[lsb-discuss] Re: REVIEW: System Initialization

Tobias Burnus tobias.burnus at physik.fu-berlin.de
Fri Jun 13 06:40:17 PDT 2003


Hello Mark, hi all,

>> killproc [-p pidfile] pathname [signal]
>> This stops the specified program. The program is found using the algorithm
>> given by pidofproc. If a signal is specified, using the -signal_name or
>> -signal_number syntaxes specified by the kill command, the program is
>> sent that signal. Otherwise, a SIGTERM followed by a SIGKILL after some
>> number of seconds is sent.
>> Compliant applications may use the basename instead of the pathname.
>> killproc should return the LSB defined exit status codes. It shall
>> return 0 if the program has been stopped or is not running and not 0
>> otherwise.

> So the way I read this is if I call "killproc <daemon> -SIGUSR1", kill
> will be executed on the item w/ a signal type of SIGUSR1, and then killproc
> needs to check if the application stopped and return a 0 if it did, not
> 0 if it did not.
> Is this correct?  Or should the 0 and not 0 return codes be based on if
> the kill "succeeded"?
Well, first you have to use -USR1 not -SIGUSR1 (since the signal in kill
is USR1 and not SIGUSR1). Hmm, this is a difficult question. For no signal
it is clear: It should be always "0" unless the program is no even
kill-9-able. But for user defined signals (like USR1) it becomes more
difficult. But what are real-world scenarios?

autofs: a USR1 (= TERM) means that automount should try stop as soon
as it can unmount a directory. In this case it makes sense that either
"0" (has "immediately" stopped) or != 0 (is running) is returned.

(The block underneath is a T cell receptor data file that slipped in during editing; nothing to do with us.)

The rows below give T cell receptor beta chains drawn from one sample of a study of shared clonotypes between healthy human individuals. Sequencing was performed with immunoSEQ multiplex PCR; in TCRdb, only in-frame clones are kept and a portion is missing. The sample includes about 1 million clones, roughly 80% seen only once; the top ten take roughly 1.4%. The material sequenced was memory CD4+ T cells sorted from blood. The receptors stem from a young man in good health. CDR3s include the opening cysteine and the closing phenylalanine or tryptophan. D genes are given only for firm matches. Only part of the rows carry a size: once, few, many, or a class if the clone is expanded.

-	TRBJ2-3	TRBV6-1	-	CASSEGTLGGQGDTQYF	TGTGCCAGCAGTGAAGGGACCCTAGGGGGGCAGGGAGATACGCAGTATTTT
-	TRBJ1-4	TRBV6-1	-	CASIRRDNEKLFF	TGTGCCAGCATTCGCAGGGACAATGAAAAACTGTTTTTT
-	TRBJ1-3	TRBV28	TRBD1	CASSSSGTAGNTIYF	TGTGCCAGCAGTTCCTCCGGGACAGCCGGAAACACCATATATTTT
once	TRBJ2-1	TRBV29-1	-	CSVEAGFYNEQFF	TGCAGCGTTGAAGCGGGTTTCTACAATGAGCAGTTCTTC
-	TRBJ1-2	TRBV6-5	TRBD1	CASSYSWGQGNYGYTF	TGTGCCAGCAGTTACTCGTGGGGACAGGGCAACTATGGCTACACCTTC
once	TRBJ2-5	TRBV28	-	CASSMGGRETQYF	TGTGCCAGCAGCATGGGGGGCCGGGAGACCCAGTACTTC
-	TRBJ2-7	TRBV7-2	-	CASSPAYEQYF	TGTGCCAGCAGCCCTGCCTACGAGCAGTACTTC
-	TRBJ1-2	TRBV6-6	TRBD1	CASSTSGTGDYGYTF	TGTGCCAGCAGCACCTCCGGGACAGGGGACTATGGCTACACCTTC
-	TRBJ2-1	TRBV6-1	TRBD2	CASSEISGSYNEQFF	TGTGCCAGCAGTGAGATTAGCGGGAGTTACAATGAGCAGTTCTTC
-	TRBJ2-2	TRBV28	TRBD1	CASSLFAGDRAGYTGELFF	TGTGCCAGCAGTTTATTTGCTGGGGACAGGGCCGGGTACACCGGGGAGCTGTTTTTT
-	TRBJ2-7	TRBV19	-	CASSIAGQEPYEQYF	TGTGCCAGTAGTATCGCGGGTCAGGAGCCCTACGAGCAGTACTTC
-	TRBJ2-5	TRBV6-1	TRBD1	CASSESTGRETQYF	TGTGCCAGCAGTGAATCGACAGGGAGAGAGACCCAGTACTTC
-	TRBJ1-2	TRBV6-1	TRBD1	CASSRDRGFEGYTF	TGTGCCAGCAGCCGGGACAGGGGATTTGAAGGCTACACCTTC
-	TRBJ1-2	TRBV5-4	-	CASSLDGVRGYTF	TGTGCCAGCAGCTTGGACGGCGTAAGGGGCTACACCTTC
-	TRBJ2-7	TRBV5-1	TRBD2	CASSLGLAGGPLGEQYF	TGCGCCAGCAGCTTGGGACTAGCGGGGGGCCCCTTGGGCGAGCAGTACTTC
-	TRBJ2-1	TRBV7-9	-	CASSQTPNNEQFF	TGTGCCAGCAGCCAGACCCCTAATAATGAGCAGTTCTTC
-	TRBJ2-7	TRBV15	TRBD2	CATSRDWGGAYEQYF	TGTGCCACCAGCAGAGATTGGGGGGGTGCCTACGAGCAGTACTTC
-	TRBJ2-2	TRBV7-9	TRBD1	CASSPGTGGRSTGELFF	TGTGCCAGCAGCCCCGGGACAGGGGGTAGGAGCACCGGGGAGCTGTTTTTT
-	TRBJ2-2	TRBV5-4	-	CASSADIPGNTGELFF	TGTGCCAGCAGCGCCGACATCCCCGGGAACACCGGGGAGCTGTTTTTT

(what means "immediately"?).

But what for "reload" or other purpose - like mathematica's license server
(kill -USR1 causes a dump to /tmp/mathlm.dump with the status
information).

Hmm, maybe only for no signal (= TERM, sleep, KILL) the current exit code
should be used (99% of use in "stop"). And otherwise the exit code should
be more verbose. Maybe SuSE's "7" (= program not running) is not that bad
after all (they convert the 7 into a 0 for the init script exit code,
this reflects the error code for "status").

The problem is that the standard should not force to many changes to the
current implementation, like fancy checks in killproc.


By the way, what does "3 - program is stopped" actually mean? Not running
or that what happens when one sends a SIGSTOP?


> Specifies that /var/run/basename.pid shall be used.  But I don't see a
> format to this specified anywhere.  I am assuming that the format is
> single line, with whitespace seperating pids, such as: "X Y Z" (where
> X,Y and Z are 3 pids that basename occupies.)

There is also an additional question: How many PIDs should checkproc
return? All? And in which form.
Debian's pidofproc which uses as a fallback "pidof -s" only returns one,
while SuSE's checkproc returns all (like "pidof" w/o "-s").

> Is this correct, should this be specified somewhere as a clarification?
> (This matters when the application writes it's pid file and not
> start_daemon.)
Should start_daemon ever write the PID into the file? Debian's
start-stop-daemon does this, for instance, only when --make-pidfile is
used.


Tobias





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